A Department of Homeland Security Center of Excellence led by the University of Maryland

A consortium of researchers dedicated to improving the understanding of the human causes and consequences of terrorism

A Community Level Comparison of Terrorism Movements in the United States


A Community Level Comparison of Terrorism Movements in the United States

Abstract: 

The aim of this paper is to identify characteristics of communities where persons indicted under terrorism charges lived, planned, and prepared prior to carrying out a terrorist act. Guided by a model of community deterioration and using data from the Terrorism and Extremist Violence in the United States (TEVUS) database, findings indicate: 1) half of all census tracts where terrorists planned and prepared for attacks were located in the western U.S.; nearly one-fourth were in the Northeast; 2) nationally, terrorist pre-incident activity is more likely to occur in census tracts with lower percentages of high school graduates for AQAM terrorism but not for far-right terrorism, higher percentages of households living below the poverty level, more urban places, and more unemployed; and 3) bivariate and multivariate analyses suggest that communities with terrorist pre-incident activity are different types of places compared to those where there was no pre-incident activity, generally between different regions of the country, and specifically in terms of differences across far-right and AQAM terrorist movements.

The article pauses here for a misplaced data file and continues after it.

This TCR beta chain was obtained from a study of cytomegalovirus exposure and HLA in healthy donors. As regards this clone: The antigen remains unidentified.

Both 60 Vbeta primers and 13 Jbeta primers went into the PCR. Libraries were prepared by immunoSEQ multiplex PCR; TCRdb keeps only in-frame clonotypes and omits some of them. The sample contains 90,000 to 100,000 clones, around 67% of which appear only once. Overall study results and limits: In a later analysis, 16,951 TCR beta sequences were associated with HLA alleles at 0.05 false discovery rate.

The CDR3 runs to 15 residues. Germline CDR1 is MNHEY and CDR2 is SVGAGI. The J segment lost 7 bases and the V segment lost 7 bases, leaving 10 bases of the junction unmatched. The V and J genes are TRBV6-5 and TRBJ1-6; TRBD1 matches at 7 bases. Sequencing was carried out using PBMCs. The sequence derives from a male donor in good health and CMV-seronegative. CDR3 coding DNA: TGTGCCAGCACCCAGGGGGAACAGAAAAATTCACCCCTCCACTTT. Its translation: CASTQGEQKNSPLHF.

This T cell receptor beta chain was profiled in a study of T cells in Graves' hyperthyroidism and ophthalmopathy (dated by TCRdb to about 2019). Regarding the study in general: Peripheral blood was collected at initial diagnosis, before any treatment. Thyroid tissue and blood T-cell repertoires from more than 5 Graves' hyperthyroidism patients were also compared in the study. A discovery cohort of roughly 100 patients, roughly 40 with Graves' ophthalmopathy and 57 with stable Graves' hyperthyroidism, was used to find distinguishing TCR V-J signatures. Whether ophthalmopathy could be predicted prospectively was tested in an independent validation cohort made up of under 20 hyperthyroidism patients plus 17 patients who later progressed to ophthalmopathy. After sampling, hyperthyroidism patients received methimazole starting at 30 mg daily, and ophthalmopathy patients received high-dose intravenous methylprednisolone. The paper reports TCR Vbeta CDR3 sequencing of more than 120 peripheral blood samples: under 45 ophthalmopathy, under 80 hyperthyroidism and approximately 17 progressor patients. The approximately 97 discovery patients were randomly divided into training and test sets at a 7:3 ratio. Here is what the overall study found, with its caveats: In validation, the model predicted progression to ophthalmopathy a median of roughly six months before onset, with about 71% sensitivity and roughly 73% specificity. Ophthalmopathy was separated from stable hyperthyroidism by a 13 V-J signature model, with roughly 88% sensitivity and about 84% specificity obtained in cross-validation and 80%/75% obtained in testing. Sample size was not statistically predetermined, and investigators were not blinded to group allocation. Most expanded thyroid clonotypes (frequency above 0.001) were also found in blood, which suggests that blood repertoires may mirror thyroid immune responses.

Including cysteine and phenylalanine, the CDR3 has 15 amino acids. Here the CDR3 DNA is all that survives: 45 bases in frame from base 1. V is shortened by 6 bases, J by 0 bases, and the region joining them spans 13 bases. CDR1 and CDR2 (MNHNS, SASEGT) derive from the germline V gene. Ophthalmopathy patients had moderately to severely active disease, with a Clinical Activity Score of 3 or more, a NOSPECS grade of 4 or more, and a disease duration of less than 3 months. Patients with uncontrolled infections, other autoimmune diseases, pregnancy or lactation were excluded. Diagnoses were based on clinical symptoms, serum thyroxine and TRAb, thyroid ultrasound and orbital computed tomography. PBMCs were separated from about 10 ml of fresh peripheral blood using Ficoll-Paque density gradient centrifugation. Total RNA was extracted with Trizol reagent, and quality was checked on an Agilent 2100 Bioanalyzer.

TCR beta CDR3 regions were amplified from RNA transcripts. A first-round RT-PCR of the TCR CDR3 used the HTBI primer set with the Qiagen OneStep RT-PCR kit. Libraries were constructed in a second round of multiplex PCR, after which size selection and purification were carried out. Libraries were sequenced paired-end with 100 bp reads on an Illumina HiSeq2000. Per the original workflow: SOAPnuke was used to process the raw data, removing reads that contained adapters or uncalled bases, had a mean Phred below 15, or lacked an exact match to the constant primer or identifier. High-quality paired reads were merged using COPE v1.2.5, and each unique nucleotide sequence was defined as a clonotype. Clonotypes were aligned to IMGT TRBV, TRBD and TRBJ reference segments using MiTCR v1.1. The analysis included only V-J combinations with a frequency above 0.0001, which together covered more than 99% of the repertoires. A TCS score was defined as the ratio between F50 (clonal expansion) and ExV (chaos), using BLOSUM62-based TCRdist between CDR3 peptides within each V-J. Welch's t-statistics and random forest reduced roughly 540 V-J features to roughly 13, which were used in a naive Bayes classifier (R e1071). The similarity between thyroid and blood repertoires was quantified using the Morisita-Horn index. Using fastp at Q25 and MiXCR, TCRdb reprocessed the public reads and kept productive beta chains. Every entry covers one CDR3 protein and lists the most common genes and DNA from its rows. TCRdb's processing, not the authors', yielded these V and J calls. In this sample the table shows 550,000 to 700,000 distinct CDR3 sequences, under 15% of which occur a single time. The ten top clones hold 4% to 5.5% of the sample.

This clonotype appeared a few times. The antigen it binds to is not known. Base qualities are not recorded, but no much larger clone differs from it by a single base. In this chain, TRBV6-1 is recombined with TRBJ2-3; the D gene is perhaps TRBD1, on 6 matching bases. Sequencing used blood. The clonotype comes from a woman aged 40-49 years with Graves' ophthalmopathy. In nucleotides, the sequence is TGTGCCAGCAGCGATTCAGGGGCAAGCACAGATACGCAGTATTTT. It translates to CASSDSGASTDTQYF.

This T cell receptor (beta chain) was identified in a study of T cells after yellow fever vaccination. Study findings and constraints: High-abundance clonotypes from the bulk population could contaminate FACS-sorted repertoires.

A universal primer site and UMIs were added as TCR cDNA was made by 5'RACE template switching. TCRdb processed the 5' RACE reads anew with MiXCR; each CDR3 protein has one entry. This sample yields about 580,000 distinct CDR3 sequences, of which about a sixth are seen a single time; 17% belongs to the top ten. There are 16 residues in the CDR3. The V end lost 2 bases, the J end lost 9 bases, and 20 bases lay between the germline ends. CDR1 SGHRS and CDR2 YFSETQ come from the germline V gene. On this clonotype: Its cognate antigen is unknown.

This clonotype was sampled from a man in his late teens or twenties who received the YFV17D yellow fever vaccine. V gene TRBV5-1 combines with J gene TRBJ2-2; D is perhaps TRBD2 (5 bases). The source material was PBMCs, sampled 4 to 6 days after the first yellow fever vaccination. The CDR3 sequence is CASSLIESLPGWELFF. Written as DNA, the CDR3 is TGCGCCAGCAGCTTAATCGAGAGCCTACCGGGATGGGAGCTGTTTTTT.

Publication Information

Full Citation: 

Fitzpatrick, Kevin, Jeff Guenewald, Brent Smith, and Paxton Roberts. (2016). "A Community Level Comparison of Terrorism Movements in the United States." Studies in Conflict and Terrorism (July): 1-46. http://www.tandfonline.com/doi/full/10.1080/1057610X.2016.1212548

Publication URL: 
Visit Website

Additional Info

Research Area: 
Regions: